10 Fast-Spoiling Foods to Avoid
Americans waste a lot of food. The Natural Resources Defense Council estimates that American households discard a whopping $165 billion worth each year -- an average of $2,200 per household. Many could easily reduce that amount by actually eating, rather than throwing out, what they buy. In part, that means eating food before it spoils and avoiding foods that turn bad quickly, including for occasions such as summer potlucks.
The foods listed here are highly perishable and require proper handling when consumed outdoors in warm weather. To avoid food poisoning, the Centers for Disease Control recommends that perishable items be discarded if they remain at room temperature for two hours or more. Think twice about bringing these foods to a picnic or cookout -- and if you do, transport and store them in a cooler with plenty of ice or frozen gel packs, and be sure to keep the cooler closed to keep the contents cold and safely edible.
Mayonnaise, made of oil and egg yolks with a little added vinegar or other acid, is known for souring quickly. While most commercially produced mayonnaise contains preservatives that hinder the growth of spoilage-inducing bacteria, the additives don't halt bacteria growth completely. Any side dish made with mayonnaise, including potato salad, egg salad, and coleslaw, should be stored cold until eaten. At a picnic or outdoor barbecue, keep it out of direct sunlight, preferably in a cooler, or stored on top of a tray of ice. Discard after two hours if not kept chilled.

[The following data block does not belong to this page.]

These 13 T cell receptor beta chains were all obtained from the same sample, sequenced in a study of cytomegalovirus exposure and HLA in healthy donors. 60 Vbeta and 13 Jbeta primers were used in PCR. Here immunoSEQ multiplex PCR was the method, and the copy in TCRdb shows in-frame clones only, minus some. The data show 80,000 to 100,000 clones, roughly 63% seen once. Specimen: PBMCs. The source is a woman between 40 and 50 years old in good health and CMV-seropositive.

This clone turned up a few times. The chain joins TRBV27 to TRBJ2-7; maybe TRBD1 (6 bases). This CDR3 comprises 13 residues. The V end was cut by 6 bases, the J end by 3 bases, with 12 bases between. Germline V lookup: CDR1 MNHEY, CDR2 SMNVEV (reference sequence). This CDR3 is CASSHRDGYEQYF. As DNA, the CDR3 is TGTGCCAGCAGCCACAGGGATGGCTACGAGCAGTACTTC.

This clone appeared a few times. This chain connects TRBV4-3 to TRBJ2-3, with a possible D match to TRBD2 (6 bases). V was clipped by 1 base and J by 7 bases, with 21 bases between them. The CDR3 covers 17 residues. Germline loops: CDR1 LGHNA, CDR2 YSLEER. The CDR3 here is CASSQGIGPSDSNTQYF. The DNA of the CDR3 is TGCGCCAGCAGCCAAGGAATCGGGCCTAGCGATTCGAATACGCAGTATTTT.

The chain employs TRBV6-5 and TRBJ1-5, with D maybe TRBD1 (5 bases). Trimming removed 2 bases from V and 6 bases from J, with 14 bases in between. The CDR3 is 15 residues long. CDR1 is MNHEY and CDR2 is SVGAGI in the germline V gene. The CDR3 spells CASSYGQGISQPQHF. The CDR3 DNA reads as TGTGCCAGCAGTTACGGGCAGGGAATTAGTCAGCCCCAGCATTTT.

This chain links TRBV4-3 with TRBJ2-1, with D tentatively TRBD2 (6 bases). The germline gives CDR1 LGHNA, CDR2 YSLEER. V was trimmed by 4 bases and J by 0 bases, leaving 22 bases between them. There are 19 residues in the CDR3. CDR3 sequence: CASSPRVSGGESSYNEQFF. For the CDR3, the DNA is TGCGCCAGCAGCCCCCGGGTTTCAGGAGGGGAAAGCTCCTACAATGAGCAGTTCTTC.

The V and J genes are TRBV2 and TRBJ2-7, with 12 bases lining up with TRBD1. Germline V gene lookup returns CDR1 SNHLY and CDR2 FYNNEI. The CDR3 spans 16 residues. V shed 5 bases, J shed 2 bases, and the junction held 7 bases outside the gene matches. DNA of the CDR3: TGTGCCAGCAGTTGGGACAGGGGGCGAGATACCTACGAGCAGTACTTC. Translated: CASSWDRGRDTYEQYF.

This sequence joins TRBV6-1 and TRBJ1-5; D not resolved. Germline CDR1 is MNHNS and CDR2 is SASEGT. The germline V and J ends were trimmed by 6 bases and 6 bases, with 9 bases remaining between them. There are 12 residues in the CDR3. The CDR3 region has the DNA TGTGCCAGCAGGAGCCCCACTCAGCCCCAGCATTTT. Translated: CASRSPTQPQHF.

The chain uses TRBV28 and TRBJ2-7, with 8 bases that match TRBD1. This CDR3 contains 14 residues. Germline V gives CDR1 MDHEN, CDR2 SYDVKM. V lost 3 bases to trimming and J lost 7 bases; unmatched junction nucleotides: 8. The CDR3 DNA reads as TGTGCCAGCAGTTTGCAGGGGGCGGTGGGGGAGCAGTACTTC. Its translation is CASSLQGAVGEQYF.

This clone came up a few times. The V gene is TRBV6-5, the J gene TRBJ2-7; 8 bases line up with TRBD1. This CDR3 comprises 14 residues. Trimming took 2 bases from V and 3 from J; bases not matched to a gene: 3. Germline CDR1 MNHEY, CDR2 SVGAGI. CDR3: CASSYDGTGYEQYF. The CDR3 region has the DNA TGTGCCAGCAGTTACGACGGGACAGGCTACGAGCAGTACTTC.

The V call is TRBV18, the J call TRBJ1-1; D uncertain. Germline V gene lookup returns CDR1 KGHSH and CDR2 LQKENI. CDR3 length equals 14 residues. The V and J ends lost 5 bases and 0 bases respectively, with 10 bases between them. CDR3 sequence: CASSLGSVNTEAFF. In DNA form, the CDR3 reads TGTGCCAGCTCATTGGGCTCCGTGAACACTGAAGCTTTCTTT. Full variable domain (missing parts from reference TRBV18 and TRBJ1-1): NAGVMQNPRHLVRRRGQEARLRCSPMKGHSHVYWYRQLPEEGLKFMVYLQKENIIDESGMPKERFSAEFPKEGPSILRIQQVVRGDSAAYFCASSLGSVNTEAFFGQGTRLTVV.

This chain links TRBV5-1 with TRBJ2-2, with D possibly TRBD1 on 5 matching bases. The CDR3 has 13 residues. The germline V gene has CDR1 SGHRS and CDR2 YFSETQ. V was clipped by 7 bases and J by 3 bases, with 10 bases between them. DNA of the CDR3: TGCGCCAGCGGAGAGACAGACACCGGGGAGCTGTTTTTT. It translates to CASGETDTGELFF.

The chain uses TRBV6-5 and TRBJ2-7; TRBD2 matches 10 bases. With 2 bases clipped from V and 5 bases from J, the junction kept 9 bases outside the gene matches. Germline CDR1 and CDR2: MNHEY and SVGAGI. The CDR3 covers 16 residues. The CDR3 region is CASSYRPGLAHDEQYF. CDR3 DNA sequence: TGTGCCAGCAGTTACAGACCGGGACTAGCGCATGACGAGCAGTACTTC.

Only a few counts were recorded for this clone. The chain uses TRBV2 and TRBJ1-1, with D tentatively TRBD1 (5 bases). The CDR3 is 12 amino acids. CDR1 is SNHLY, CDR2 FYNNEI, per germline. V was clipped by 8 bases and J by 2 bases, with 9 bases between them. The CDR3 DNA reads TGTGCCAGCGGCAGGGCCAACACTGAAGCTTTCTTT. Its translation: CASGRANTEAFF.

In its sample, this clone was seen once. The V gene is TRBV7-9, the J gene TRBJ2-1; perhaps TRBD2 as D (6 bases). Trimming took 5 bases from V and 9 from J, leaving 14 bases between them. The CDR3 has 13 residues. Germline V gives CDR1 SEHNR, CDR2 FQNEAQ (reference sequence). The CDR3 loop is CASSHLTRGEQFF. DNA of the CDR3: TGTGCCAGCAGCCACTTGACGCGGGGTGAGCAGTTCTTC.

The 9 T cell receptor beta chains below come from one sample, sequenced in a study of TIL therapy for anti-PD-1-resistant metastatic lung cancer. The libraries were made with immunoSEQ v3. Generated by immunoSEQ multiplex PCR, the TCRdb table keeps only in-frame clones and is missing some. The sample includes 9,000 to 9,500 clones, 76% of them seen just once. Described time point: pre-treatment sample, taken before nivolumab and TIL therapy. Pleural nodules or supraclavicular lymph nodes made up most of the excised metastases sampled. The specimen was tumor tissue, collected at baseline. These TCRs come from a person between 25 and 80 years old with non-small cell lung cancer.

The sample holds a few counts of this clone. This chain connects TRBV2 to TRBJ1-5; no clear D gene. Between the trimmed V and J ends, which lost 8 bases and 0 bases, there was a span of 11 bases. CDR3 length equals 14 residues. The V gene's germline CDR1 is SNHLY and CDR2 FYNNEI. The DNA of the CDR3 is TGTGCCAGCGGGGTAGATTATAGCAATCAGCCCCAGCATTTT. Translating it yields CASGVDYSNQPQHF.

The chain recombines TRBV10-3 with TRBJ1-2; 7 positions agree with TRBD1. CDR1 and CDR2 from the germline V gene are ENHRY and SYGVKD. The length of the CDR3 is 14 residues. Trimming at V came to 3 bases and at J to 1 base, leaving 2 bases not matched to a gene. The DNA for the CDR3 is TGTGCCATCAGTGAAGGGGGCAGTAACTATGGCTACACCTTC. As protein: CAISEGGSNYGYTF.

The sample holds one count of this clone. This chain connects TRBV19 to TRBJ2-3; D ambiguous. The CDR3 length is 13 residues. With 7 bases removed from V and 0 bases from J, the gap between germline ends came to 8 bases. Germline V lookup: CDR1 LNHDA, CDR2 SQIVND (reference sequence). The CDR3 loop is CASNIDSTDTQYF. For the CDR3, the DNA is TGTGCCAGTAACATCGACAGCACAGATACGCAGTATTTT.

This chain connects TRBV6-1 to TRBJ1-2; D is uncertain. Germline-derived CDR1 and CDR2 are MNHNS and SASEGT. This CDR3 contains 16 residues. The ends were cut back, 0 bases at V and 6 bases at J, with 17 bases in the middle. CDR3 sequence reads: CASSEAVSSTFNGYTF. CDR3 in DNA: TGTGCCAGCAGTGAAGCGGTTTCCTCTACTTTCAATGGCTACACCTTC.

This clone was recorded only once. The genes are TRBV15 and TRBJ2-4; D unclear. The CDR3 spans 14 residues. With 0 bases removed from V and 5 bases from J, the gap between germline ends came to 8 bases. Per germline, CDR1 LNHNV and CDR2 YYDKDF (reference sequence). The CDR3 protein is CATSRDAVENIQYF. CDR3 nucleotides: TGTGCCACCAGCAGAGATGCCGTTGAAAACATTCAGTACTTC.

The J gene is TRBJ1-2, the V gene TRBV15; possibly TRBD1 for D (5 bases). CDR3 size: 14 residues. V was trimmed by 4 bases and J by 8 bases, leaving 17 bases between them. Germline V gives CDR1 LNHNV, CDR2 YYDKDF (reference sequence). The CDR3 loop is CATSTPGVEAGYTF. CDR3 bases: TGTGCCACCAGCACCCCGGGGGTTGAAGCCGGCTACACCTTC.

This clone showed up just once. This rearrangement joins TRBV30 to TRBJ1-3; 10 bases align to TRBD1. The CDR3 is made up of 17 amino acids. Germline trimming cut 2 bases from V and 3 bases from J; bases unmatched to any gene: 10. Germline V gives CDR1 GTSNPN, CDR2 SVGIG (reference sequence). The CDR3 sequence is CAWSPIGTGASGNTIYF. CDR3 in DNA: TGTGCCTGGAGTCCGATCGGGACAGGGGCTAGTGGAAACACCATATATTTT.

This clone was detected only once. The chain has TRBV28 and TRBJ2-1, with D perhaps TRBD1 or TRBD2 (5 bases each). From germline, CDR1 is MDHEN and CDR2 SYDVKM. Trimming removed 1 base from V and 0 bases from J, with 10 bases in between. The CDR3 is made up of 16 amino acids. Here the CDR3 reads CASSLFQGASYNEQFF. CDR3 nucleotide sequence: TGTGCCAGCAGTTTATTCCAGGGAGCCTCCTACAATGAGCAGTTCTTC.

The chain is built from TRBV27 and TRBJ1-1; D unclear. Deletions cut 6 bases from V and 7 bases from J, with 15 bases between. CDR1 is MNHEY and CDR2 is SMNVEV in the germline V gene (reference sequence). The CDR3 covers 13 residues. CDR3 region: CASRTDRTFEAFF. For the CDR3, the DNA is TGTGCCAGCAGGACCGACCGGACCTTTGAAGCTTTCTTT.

At first thought, a "finger food" such as fried chicken might seem the perfect picnic cuisine (provided there are plenty of napkins for cleaning greasy fingers). But think again. Even properly cooked chicken can host a multitude of microbes after only a short time in warm weather. If you must bring chicken to a picnic, serve it while it's still hot from cooking or chill it completely in the refrigerator and carry it in a cooler filled with ice.